Can you think of other contrasting elements between web analytics and other disciplines such as BI or CRM?

Key Process Areas

Key Process Areas are similar to “critical success factors” (CSF), a term initially used in the world of data and business analysis. It identifies the elements that are vital for a strategy to be successful. Most organizations have perceived Web Analytics as a technological tool for solve problems in individual areas such as online marketing. But those initiatives are largely characterized by a lack of coordination and structured methodology. Unsurprisingly, Web Analytics Critical Success Factors are not that different from those of any other strategy involving strong commitment and cultural business changes, be it Customer Relationship (CRM), Business Intelligence (BI) or Process Optimization (ex. SixSigma) programs: human factor, processes and technology needs be addressed.

Changing the corporate culture, employee behaviour and business processes, is certainly the most difficult and risky part of any major organizational change. By its nature, developing an analytical culture is an iterative and continuous learning process. While data analysis can contribute to business improvement by answering pending questions and validating hypothesis, they also lead to further questioning and new hypothesis to explore.

Because web analytics touches on aspects of marketing, BI and process optimization, among others, it is easy to recoup some commonly identified CSFs and reveal the following items:
  1. Management, Governance and Adoption
  2. Objectives Definition
  3. Scoping
  4. The Analytics Team and Expertise
  5. The Continuous Improvement Process and Analysis Methodology
  6. Tools, Technology and Data Integration
The first element is unambiguously and unanimously the most critical factor in most of the reviewed models. Case studies (to be posted later) offers several examples of the importance of Management, Governance and Adoption. To be successful, executives must recognize web analytics is more than a reporting system and represents an effective way to identify weak points and improvement opportunities. They must perceive analytics (not just web analytics) as a mission critical and competitive resource that can empower each department. Sophisticated use of analytics can contribute to three key elements of a successful organization:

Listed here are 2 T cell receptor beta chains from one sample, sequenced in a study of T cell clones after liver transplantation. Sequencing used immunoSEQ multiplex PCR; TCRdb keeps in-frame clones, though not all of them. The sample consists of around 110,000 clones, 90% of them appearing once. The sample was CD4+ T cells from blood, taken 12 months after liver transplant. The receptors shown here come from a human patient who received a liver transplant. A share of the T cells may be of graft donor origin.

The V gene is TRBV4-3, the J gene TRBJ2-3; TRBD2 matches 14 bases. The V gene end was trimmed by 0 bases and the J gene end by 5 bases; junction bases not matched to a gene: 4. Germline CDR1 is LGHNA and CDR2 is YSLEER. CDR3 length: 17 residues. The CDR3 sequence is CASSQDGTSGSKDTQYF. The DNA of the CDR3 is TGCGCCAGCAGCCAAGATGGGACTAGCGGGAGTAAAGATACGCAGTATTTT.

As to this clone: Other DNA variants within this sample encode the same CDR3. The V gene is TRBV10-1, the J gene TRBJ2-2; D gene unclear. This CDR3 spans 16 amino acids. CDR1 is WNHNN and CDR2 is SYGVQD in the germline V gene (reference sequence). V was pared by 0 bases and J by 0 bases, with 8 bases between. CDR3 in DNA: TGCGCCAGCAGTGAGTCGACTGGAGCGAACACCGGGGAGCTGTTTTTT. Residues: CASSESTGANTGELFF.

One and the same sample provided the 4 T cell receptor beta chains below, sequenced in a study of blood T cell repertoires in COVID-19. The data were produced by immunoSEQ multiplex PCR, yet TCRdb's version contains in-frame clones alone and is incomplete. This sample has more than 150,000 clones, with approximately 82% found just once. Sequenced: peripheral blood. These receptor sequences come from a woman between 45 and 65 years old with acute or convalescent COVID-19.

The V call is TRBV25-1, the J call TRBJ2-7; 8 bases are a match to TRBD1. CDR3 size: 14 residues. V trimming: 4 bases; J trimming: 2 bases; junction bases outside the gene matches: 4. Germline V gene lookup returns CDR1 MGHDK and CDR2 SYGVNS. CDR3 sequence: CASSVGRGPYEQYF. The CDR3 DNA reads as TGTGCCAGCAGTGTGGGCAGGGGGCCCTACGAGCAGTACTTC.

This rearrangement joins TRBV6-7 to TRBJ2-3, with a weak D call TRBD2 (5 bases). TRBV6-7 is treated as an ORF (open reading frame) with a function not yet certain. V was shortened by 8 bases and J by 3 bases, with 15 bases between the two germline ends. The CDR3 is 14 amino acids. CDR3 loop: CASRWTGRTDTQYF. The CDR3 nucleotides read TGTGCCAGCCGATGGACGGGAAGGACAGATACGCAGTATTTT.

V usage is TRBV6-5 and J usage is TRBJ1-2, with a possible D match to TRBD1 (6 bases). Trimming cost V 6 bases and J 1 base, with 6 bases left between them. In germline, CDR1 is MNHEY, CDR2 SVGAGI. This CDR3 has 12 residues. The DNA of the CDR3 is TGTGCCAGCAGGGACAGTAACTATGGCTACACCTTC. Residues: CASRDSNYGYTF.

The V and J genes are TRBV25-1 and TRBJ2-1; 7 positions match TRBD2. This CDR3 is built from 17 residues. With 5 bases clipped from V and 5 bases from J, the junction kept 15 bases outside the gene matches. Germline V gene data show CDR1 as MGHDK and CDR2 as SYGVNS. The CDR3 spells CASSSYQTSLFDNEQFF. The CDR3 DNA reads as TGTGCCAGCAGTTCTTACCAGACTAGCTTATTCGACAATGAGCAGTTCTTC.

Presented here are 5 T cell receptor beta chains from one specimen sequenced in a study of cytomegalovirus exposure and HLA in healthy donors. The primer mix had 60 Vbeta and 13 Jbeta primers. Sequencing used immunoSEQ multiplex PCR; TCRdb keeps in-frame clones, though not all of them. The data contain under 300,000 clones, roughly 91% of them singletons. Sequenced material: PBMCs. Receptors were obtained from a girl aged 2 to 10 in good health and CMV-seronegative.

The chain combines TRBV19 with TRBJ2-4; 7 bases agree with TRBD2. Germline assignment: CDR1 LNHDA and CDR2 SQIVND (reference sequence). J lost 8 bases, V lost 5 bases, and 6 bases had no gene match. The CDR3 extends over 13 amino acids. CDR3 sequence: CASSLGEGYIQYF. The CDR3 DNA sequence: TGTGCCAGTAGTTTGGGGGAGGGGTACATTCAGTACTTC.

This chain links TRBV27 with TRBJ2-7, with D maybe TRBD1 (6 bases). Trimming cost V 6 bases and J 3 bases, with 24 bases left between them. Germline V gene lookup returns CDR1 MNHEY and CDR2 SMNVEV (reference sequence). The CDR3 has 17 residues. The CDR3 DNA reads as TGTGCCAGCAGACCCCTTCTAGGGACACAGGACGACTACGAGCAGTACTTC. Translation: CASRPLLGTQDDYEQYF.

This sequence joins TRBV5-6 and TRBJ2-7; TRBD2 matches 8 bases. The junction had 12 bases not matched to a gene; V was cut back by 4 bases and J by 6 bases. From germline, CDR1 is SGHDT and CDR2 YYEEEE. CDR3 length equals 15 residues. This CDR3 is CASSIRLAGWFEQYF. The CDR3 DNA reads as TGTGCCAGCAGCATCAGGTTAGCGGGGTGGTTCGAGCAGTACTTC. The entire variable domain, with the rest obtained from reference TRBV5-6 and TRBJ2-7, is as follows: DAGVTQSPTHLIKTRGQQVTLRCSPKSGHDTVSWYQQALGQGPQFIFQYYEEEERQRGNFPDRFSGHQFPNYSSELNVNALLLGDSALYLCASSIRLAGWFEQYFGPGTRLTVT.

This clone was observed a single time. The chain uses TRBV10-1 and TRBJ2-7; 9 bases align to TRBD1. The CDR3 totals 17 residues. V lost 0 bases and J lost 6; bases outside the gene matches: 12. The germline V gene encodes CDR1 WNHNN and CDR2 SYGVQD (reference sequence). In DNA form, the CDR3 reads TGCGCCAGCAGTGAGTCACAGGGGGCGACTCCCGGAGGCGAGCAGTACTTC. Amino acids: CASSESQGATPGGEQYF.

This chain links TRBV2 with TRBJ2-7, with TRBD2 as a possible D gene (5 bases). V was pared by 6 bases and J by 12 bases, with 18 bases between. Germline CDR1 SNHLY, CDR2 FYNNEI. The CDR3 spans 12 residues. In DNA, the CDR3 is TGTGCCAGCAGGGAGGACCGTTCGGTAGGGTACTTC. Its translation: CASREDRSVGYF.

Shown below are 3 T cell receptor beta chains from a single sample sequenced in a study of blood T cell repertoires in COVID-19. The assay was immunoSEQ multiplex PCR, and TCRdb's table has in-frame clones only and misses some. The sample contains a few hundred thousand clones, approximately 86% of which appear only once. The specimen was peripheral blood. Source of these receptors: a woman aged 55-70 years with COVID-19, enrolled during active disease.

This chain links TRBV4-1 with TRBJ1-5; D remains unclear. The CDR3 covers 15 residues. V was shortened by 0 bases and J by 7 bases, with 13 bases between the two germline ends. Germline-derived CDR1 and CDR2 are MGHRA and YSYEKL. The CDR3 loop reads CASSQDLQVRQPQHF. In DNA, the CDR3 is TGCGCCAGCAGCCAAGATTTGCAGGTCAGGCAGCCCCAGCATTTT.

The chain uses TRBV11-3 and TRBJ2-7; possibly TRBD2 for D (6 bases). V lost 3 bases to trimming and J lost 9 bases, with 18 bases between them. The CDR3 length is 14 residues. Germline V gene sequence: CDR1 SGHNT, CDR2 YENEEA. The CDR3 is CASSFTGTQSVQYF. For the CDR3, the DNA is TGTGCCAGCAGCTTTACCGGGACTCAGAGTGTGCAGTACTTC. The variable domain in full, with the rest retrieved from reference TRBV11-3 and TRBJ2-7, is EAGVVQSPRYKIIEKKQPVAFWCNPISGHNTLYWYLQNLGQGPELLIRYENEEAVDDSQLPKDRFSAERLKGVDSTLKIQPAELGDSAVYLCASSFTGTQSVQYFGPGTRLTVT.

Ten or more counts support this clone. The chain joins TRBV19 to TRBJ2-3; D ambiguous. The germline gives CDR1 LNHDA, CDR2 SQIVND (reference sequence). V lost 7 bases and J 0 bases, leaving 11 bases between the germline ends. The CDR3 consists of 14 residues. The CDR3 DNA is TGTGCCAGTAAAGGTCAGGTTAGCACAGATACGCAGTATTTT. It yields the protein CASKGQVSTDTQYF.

• Efficient and effective execution.
  • Smart decision making.
  • Optimized business processes.
However, we must stress that web analytics, as commonly thought of, is nothing more than a tool providing indicators and metrics. Making sense of them requires knowledge and expertise, as highlighted in the next section.

Common Features

Common features are attributes that indicate whether the implementation and institutionalization of Key Process Areas is effective, repeatable and lasting. The following common features are identified:
  • Commitment: Is the level of commitment from the organization appropriate and defined by organizational policies, structure and management sponsorship?
  • Resources: Are resources to accomplish the task readily available: tools, training & education, organizational structure and people?
  • Process: Are the roles and procedures to perform each activity defined, tracked and adapted if necessary? Are recommendations implemented and reviewed to contribute to the overall learning process?
  • Reporting and Analysis: Are out-of-the-box reports used or complex multiple-data-source regression analysis conducted to provide customized Key Performance Indicators and dashboards?
  • Tools: What are the tools, their features and capabilities, is their use optimal and effective?
  • Quality: Are mechanisms in place to insure the data being collected is adequate and of good quality? Are reports, insights and recommendations audited to insure their quality over time?

Key Practices

Each Key Process Area is described in terms of key practices that contribute to satisfying the goals. The key practices describe the means and activities that contribute most to the effective implementation and institutionalization of the key process area. They describe “what” is to be done.

Key process areas of the Web Analytics Maturity Model include:
  • Data collection methodologies (log files, tags, network probes, etc.) and data modelization
  • Reporting & Analysis
  • Problem resolution techniques
  • Defining Key Performance Indicators and Dashboards
  • Communication
  • Exploration and visualization tools methods
  • A/B and Multivariate testing
  • Personalization and behavioral targeting
  • Predictive analytics
  • Process analysis and modeling

For further information regarding the WAMM and its future evolution, including speaking, consulting and training, visit the Web Analytics Maturity Model area on

Coming up next: conducting a Web Analytics Maturity Model assessment and several case studies!